“Natural landscapes need little maintenance. You don’t have to mow, edge, fertilize or water once they are established,” says Meg Whitmer, landscape architect and director of the Land to Sea Initiative at the Ocean Research and Conservation Association. “The best thing is to gently place your home among what is there naturally.”
That was the approach the Episcopal Diocese of West Texas took in building Mustang Island Conference Center, a dining hall and two dorms connected by boardwalks. “We looked at the buildings more as a ship at sea, parting the waters and leaving no evidence behind,” says David Richter, FAIA, LEED AP, of Richter Architects in Corpus Christi. “One of the most beautiful plants that grows on the island is a vine. We designed the buildings the way that vine meanders across the ground.” In the space underneath the elevated buildings, where it is too shady for native plants to grow, he put permeable surface for parking with a moveable perimeter.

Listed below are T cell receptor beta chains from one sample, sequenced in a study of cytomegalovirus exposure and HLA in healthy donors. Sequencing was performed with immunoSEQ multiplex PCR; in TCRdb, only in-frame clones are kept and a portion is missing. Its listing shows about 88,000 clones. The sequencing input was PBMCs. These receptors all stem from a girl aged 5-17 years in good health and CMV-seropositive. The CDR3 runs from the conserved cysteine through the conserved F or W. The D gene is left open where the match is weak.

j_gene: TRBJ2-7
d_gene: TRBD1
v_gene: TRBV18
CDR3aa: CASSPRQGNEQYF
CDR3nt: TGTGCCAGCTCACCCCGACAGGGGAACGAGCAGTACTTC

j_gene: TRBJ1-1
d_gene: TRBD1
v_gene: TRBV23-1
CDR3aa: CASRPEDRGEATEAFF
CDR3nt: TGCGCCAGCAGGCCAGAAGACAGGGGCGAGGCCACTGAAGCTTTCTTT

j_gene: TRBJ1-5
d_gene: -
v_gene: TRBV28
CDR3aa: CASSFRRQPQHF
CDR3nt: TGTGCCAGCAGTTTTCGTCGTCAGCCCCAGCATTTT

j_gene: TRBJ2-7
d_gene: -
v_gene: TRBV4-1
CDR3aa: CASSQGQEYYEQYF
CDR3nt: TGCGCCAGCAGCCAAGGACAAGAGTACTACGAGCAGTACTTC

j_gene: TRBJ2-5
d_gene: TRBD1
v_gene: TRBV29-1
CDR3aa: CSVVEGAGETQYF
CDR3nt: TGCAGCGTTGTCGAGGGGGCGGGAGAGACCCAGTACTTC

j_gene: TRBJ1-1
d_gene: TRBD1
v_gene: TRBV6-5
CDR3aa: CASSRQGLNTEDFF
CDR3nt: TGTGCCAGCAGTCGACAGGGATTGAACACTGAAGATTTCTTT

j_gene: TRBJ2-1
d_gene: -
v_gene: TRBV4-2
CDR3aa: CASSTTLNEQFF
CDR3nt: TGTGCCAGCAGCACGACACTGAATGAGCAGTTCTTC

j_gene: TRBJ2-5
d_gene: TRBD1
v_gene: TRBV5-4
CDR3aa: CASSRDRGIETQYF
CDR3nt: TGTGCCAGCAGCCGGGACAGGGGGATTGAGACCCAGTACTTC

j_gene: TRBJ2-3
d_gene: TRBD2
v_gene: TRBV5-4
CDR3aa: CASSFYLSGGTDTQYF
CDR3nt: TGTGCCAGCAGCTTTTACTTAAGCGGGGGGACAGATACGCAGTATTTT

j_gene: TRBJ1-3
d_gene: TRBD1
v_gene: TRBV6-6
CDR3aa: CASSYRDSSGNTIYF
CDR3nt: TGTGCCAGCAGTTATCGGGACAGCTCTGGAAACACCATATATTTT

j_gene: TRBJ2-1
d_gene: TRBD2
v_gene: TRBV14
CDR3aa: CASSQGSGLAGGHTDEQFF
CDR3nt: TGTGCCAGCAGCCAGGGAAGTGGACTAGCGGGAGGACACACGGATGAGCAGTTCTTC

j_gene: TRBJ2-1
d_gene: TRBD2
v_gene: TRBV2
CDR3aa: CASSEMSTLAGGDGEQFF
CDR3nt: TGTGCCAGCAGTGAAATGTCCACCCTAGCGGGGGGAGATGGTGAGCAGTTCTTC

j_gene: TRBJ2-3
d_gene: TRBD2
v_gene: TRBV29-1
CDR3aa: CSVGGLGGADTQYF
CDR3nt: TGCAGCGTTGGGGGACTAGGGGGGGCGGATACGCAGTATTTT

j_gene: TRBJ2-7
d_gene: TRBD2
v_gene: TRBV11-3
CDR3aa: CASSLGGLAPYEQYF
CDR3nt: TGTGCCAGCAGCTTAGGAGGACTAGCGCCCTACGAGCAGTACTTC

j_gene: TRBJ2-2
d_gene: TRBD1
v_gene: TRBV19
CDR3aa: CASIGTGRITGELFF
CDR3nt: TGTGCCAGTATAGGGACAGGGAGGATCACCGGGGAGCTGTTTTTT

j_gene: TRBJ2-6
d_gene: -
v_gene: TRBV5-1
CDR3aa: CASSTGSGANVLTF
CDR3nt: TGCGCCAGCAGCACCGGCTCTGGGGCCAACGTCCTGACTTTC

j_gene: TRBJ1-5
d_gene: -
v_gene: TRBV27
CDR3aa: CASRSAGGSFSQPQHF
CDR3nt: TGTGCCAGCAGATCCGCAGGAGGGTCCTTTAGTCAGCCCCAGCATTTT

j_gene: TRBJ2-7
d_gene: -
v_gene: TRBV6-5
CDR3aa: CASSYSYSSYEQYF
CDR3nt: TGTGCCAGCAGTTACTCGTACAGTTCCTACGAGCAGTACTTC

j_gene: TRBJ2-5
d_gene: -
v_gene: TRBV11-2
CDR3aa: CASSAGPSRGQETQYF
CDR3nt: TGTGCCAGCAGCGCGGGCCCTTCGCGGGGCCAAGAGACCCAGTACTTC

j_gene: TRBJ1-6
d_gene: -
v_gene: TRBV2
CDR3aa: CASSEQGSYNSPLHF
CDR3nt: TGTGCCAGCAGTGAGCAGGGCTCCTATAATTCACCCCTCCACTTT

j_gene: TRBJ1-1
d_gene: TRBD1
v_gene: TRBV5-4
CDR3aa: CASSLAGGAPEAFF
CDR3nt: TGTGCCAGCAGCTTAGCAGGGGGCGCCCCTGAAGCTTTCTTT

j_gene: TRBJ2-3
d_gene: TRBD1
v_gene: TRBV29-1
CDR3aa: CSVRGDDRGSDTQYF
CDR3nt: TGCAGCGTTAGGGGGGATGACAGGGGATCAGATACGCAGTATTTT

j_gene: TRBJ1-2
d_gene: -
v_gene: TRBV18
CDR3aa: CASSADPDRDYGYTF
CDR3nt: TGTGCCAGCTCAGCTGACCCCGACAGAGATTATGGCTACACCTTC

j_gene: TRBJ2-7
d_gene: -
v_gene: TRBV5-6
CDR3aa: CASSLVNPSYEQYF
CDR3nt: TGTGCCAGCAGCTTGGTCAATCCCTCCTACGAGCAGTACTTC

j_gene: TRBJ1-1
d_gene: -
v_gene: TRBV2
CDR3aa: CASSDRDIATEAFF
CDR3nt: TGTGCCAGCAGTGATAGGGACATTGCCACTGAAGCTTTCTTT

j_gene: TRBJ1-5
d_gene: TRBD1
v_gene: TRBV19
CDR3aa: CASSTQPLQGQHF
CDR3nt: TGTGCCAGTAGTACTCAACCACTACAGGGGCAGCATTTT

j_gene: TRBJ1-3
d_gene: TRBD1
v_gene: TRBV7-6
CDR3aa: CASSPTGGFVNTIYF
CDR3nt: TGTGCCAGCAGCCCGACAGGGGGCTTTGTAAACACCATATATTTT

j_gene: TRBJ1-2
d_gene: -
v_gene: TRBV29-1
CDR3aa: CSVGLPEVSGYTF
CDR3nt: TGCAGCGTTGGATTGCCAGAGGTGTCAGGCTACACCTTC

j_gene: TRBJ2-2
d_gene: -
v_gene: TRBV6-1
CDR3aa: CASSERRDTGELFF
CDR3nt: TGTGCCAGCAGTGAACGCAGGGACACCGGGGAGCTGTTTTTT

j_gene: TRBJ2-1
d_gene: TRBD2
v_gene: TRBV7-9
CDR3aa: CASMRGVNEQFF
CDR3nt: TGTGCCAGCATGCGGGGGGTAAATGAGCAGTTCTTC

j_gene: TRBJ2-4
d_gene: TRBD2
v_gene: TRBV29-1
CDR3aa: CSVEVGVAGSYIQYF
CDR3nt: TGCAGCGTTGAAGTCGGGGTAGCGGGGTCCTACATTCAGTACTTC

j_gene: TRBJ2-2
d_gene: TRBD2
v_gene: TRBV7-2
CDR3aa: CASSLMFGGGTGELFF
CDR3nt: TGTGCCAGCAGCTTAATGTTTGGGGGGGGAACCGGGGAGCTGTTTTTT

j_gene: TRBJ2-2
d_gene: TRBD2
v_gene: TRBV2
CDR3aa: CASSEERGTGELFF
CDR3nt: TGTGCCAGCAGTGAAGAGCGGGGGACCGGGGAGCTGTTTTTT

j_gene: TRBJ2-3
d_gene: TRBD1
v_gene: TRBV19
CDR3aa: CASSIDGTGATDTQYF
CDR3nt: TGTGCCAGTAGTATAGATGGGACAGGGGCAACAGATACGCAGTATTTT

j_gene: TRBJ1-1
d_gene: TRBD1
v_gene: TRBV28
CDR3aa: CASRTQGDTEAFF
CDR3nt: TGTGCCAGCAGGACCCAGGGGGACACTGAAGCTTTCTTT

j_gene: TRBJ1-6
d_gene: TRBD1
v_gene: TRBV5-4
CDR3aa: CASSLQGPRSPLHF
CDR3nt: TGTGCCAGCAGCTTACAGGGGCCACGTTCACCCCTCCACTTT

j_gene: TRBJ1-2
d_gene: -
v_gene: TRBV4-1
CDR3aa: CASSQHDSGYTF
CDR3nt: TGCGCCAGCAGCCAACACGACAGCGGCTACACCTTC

“Outside of that perimeter, we didn’t do anything. We didn’t bring in one plant or do any kind of landscaping,” Richter says. “In my opinion that is not done enough on barrier islands.”
Native plants help minimize runoff by mimicking natural hydrologic processes, says Darla Inglis, Ph.D., lead for the central coast office of The Low Impact Development Center, especially when combined with measures such as rain barrels, cisterns, rain gardens, green roofs and permeable pavement.
In the Florida panhandle, St. Joe Company uses native plants in developed areas and prohibits grass lawns for individual homes, according to wildlife biologist Jim Moyers, community development naturalist for WaterSound and WaterColor communities. This reduces run-off; what remains is collected in ponds. “All the run-off from WaterSound Beach goes to five large ponds, which takes energy out of the run-off, decreases erosion and settles out the crud from the streets,” Moyers says. “These are also landscaped with native wetland plants to mimic a natural wetland, so they also have wildlife enhancement value.”
Palmetto Bluffs requires residential rainwater harvesting. It also actively preserves natural space by requiring a 100-foot setback along the riverfront and by prohibiting clearing. In addition, on a 500-acre parcel approved for 100 homes, the company planned only 10 lots and placed about half of the acres under conservation easement.